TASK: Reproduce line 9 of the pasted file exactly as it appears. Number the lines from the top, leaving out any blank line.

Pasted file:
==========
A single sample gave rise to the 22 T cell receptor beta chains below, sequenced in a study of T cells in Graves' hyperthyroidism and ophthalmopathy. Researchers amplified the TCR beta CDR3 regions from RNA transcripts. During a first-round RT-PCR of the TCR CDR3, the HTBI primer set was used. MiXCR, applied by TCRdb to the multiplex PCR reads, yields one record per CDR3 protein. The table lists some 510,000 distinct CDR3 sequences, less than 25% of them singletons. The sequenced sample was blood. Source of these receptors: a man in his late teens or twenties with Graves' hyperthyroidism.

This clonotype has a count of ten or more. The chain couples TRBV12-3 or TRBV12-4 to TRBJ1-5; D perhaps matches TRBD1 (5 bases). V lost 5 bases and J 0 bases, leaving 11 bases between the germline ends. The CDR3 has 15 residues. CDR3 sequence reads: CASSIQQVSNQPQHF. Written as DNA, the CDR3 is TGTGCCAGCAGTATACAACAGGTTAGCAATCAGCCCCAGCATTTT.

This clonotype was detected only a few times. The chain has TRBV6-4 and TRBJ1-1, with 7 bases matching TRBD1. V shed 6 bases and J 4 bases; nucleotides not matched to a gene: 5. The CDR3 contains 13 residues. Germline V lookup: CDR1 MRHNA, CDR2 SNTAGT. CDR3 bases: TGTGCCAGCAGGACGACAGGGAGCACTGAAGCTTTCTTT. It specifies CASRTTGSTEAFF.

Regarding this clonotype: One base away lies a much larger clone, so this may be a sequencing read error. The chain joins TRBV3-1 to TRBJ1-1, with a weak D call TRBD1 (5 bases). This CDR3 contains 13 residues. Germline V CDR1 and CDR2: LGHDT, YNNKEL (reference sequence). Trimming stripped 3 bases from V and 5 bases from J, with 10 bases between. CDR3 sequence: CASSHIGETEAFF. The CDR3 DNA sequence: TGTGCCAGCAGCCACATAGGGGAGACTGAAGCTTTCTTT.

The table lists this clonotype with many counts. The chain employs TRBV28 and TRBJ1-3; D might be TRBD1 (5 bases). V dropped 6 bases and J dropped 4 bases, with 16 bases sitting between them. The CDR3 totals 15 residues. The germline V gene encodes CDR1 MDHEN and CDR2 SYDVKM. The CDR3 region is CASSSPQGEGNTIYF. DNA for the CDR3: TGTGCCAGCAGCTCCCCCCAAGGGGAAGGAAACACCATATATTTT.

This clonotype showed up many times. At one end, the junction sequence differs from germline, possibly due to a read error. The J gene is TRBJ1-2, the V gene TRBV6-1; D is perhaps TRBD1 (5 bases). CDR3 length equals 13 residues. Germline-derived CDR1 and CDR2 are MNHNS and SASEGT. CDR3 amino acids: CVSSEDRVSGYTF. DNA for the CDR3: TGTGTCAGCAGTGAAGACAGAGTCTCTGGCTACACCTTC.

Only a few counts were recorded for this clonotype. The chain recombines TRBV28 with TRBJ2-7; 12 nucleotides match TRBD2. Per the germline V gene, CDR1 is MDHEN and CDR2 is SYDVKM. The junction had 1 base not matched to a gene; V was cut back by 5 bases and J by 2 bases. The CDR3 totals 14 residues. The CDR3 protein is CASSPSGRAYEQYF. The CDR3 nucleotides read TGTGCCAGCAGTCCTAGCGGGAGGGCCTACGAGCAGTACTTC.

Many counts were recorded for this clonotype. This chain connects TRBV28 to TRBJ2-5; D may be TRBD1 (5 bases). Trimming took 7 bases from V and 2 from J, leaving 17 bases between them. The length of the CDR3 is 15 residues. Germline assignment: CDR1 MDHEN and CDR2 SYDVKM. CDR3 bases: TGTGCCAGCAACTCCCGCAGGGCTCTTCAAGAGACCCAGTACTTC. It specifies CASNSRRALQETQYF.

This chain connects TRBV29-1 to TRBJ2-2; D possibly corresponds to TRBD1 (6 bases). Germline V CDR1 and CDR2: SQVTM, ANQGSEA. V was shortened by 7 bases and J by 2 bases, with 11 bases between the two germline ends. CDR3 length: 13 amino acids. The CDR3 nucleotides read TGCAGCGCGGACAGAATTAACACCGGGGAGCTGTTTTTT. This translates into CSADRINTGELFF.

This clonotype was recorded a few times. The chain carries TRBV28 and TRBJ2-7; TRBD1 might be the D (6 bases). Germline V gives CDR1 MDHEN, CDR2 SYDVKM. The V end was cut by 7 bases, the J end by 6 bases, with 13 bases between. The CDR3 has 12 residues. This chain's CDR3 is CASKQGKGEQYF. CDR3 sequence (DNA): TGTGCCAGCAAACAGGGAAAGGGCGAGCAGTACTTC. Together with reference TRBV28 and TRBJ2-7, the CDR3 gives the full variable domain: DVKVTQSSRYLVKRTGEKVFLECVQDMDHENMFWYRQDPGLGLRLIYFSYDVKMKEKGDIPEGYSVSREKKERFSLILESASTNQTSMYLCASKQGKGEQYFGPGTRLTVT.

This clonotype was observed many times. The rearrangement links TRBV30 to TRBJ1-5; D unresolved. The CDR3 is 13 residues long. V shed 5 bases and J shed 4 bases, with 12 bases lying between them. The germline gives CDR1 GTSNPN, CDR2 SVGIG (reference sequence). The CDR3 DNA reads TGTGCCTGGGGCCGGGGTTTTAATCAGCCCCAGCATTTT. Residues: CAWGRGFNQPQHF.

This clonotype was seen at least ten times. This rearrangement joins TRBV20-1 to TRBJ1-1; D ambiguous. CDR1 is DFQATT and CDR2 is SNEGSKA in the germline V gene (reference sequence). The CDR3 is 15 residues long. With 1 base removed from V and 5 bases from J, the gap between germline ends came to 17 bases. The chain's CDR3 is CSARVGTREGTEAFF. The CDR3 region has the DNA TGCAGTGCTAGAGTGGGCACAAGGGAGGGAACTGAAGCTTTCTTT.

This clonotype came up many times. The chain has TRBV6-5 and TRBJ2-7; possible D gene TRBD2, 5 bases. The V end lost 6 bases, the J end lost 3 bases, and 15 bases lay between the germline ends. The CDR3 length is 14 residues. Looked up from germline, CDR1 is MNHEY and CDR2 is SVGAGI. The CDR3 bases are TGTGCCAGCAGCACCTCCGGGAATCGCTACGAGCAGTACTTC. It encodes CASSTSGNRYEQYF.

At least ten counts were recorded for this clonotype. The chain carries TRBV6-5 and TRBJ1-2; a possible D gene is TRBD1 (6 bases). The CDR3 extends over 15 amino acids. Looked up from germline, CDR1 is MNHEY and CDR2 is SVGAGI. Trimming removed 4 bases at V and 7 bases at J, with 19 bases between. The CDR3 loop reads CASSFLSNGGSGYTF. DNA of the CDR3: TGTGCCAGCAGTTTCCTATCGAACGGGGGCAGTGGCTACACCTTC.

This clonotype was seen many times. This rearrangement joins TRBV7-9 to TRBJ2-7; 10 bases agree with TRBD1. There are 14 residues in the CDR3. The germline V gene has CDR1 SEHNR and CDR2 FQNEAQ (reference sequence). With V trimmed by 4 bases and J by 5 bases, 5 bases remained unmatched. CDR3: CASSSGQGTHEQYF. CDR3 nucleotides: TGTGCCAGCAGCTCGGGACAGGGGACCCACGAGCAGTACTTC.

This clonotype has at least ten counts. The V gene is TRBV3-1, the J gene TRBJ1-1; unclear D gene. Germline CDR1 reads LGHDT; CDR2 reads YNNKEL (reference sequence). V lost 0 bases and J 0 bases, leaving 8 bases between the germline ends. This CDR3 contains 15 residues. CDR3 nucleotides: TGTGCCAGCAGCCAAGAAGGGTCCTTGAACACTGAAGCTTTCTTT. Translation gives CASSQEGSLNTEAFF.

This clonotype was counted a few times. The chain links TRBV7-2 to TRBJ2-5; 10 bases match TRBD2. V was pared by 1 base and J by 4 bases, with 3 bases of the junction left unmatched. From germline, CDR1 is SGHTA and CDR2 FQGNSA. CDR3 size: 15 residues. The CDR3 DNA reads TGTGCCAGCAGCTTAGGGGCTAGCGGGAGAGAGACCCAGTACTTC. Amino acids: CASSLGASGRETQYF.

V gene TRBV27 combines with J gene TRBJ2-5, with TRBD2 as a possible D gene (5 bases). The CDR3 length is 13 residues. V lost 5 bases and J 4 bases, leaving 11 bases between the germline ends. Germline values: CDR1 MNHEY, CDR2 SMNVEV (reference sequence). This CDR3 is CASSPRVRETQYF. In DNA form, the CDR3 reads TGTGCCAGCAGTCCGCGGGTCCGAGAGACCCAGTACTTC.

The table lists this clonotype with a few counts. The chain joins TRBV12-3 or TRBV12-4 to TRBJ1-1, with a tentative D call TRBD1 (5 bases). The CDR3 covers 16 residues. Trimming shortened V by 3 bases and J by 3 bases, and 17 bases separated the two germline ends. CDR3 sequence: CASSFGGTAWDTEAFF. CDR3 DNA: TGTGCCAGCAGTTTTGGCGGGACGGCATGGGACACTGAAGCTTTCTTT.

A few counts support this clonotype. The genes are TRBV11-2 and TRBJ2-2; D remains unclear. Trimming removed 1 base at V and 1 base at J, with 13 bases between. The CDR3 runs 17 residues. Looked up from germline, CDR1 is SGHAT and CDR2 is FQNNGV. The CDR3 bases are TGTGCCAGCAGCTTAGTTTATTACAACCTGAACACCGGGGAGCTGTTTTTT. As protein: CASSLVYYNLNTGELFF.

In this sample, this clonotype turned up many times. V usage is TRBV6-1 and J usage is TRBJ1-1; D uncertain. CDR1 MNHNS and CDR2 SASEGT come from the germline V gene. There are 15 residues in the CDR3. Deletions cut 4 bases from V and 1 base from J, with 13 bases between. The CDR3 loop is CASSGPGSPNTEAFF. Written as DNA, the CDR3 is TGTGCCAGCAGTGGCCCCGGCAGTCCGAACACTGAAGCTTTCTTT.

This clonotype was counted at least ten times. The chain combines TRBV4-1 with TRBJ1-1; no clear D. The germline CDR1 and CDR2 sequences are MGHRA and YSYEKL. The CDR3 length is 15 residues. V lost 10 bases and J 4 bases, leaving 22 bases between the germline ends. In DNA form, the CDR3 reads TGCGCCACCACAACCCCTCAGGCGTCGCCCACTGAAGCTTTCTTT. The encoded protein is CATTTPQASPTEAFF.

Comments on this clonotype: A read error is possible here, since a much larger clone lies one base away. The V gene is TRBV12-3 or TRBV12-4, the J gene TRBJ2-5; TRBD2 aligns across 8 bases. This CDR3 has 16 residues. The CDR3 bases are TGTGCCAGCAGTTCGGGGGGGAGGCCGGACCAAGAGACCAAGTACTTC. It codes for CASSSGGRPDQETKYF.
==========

This chain connects TRBV29-1 to TRBJ2-2; D possibly corresponds to TRBD1 (6 bases). Germline V CDR1 and CDR2: SQVTM, ANQGSEA. V was shortened by 7 bases and J by 2 bases, with 11 bases between the two germline ends. CDR3 length: 13 amino acids. The CDR3 nucleotides read TGCAGCGCGGACAGAATTAACACCGGGGAGCTGTTTTTT. This translates into CSADRINTGELFF.